Sunday, August 15, 1999


Prescription trial run brings relief

        When Dr. Thaddeus M. Bort, a Westwood physician, reached into his lab coat pocket this week for a keyboard, he held in his hand technology that might revolutionize how prescriptions are filled in America.

        The Postscript software developed by the Blue Ash firm WOTL (Way Over The Line Inc.) might succeed where others have failed because it allows physicians to order prescriptions through the Internet from a handheld keyboard and not a keyboard in a cloistered computer room. Doctors would no longer fret about formulary compliance — matching drug to insurance coverage to patient need — or whether a pharmacist can decipher their handwriting. But would it work?

        To test the technology, Ohio Board of Pharmacy officials ordered medicine from Price Hill pharmacist Donald Moore. When they arrived at Moore Pharmacy, 4486 W. Eighth St., to get the low-down, Mr. Moore had a big grin on his face. He gave the system a big thumbs up.

        Prescriptions can arrive by fax, e-mail or the pharmacist's handheld computer. “This really speeds up the process, particularly with refills,” Mr. Moore said. “And I feel it is more secure from fraud.”

        The next medical challenge for the Internet? How about the music in the doc's waiting room?

        — John Eckberg

Cincinnati as a pond
        :A little nibble, dab of bait and plenty of cash are all Larry Caldwell needs to net his next savings and loan.

        Mr. Caldwell, president and CEO of Camco Financial Corp., is fishing for another thrift. His search comes days after Camco, of Cambridge, Ohio, cast out $27.2 million to reel in the parent of Westwood Homestead Savings Bank, giving Camco entry into the Cincinnati market and continuing the evaporation of area thrifts.

        But Mr. Caldwell has been eager to expand here: His company quietly tried to buy two other Cincinnati thrifts a year ago, but was unsuccessful. Those entities have since been gobbled up, too. Now, when visiting the Queen City, Mr. Caldwell — who enjoys deep-sea fishing — carries more than a spare tire in his car: “I carry my tackle box in my trunk.”

        — Jeff McKinney

Looks better with beer
        What's this, lovin' by the pint? Amore with the bar food?

        Not exactly. While Barrel House Brewing Co. can promise beer, pizza, music and fun at its Over-the-Rhine brewery, it isn't offering sex, though the word appears in its new print ads: “Beer, food, music, fun, sex. What else is there?”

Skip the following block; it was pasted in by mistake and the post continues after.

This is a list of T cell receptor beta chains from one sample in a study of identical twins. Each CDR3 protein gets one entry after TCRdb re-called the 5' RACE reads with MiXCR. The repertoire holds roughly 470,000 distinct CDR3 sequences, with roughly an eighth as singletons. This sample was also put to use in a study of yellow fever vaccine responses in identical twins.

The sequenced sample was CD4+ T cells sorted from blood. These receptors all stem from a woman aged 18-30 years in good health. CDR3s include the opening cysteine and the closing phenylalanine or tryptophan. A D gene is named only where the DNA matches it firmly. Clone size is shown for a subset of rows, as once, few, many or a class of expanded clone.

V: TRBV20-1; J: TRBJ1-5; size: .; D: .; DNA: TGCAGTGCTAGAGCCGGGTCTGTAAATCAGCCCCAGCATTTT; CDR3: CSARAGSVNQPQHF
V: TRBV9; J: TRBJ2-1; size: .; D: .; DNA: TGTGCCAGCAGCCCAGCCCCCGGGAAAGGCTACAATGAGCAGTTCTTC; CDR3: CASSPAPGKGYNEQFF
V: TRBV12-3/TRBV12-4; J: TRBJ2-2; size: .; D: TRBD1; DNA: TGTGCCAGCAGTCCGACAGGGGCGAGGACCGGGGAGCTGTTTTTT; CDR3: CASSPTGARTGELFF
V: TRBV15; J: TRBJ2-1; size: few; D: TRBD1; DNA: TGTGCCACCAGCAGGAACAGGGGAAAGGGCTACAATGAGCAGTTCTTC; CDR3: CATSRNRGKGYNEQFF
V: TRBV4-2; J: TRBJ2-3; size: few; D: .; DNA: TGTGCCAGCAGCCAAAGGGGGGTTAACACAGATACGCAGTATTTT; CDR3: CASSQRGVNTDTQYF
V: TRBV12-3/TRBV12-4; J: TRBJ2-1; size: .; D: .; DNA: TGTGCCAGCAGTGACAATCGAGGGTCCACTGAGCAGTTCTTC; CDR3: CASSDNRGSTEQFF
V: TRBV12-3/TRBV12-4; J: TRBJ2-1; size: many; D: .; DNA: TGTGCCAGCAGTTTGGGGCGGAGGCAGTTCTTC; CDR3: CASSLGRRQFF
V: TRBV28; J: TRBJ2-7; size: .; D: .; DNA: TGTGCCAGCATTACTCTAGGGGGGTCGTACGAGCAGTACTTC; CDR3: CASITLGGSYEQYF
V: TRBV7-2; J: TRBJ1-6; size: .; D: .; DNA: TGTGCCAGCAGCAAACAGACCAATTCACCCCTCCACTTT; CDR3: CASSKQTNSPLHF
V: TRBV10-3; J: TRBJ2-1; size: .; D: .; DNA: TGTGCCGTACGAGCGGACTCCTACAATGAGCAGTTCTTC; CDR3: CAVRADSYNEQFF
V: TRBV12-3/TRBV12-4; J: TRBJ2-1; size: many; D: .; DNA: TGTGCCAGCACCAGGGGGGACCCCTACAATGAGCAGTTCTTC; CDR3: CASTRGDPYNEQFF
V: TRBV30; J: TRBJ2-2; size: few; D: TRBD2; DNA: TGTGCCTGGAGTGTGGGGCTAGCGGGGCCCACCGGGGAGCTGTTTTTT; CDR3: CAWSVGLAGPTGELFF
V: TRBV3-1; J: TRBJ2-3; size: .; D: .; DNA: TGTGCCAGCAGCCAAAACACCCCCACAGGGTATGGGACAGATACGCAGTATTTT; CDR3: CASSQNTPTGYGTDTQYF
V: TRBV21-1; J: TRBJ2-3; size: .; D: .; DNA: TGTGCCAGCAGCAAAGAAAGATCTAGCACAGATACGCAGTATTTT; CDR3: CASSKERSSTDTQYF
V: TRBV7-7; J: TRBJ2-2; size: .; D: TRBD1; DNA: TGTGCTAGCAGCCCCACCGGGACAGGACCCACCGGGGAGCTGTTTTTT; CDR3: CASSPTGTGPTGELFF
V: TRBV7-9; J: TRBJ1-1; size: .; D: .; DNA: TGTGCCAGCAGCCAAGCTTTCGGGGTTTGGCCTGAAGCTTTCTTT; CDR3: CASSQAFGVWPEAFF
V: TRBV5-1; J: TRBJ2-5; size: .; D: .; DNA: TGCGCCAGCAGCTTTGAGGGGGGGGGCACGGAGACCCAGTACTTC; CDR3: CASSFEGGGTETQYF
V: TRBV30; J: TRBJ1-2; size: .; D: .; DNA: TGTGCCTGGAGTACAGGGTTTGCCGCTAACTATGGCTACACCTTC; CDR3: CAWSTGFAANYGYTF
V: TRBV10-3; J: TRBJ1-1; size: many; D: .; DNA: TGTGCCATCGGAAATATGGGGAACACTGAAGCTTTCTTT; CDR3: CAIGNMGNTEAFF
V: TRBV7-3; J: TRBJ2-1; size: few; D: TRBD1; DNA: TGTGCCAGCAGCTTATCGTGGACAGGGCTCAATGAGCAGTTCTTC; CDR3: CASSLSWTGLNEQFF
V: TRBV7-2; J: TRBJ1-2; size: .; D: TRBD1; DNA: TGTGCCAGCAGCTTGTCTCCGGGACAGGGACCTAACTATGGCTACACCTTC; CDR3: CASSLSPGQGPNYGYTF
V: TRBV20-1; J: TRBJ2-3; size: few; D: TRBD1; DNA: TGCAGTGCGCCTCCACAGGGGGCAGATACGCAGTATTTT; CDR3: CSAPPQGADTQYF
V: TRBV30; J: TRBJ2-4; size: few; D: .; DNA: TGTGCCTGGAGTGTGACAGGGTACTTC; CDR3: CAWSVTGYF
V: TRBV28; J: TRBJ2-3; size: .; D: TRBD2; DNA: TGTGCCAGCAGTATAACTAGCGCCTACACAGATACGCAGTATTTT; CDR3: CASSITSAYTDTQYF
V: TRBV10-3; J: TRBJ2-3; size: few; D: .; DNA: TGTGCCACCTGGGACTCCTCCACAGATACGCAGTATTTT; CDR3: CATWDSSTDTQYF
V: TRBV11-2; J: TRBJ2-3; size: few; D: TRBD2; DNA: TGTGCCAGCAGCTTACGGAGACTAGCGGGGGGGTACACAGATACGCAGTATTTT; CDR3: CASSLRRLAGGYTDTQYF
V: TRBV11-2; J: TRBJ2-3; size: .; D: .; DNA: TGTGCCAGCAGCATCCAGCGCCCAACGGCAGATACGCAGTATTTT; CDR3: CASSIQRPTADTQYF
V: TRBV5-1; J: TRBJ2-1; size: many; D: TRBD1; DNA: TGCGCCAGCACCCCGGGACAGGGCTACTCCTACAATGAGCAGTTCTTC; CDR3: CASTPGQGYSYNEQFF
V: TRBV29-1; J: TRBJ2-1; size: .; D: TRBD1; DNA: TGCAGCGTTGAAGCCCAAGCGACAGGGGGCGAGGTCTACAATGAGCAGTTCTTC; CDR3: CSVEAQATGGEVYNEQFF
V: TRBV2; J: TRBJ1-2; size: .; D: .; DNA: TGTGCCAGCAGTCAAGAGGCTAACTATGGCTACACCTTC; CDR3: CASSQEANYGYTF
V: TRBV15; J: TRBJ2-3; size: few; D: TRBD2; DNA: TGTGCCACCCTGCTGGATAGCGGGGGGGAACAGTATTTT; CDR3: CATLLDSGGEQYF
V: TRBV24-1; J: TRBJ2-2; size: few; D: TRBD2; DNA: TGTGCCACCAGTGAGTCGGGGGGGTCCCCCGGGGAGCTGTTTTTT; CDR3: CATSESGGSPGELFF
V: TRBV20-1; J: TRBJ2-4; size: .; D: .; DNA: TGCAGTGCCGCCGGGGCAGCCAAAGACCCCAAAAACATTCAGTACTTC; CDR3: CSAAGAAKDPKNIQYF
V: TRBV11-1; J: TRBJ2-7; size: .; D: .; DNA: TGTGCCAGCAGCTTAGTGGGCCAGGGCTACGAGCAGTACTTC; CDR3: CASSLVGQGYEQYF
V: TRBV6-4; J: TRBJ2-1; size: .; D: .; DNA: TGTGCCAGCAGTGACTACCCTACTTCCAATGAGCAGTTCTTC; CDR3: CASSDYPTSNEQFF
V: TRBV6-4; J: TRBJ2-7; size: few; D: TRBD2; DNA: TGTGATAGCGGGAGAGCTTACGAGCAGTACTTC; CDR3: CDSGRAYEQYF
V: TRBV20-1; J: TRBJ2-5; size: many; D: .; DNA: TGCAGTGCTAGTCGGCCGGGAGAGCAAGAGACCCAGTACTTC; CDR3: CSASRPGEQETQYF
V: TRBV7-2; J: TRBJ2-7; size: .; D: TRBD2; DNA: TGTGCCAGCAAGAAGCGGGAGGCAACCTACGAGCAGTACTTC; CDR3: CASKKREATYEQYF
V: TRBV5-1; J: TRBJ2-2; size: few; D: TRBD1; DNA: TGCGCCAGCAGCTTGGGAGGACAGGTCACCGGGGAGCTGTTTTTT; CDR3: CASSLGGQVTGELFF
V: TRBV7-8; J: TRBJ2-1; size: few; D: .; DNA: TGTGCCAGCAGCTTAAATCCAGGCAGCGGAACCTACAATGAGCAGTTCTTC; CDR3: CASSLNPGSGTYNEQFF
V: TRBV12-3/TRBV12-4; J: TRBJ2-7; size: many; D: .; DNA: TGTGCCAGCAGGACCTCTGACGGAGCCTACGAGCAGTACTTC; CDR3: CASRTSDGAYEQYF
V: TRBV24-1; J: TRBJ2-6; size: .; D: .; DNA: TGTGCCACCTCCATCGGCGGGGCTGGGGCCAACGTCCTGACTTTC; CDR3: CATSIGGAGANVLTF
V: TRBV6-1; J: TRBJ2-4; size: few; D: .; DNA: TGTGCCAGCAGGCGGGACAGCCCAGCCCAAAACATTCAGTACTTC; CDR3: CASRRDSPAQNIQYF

Adding sex is just a ploy to get the reader's attention, said Mike Cromer, a partner at Barrel House in Over-the—Rhine. It's also a stab at having some fun with advertising.

        “We actually threw the sex in there to see if anybody is reading the ad,” he said. “If people have a sense of humor, people won't be offended.”

        Freedman, Gibson & White Inc. designed the campaign, which also includes an ad reading: “Behold the power of beer cheese.”

        Sex or no sex, Mr. Cromer said it works.

        “It's crazy how effective these ads are in improving our business,” he said.

        — Lisa Biank Fasig

Execs flex for benefits
        Forget the company car, free dry cleaning and tuition reimbursements. Today's executives want health club memberships.

        According to a new survey by international outplacement consulting firm Lee Hecht Harrison, 58 percent of 1,058 out-of-work managers said they would like a health club membership in their new job. Flextime ranked second, with 57 percent of votes.

        But when asked whether they actually expect to receive such benefits, only 8 percent foresee a health club membership, while 24 percent think flextime is feasible.

        — The Associated Press

Epilogue to "Salesman'
        Fifty years after Arthur Miller wrote Death of a Salesman, not only has a Broadway revival of the play won awards, but advertising copy writers have figured out an epilogue.

        A print ad for Pixion software is built around Willy Loman's grandson, who, unlike his tragic relative, doesn't have to spend his days on the road, trudging around with heavy sample cases as he tries to sell his wares.

        According to this story, the young Mr. Loman gets to sit back in his chair, never leaving the office, while he shows his products to far-flung clients over the Internet. Grandpa's sample case sits in the corner, a reminder of what life was like before telecommuting.

        — The Associated Press

        Items for Tipsheet are gathered by Enquirer business reporters and compiled by Lisa Biank Fasig of the business staff.


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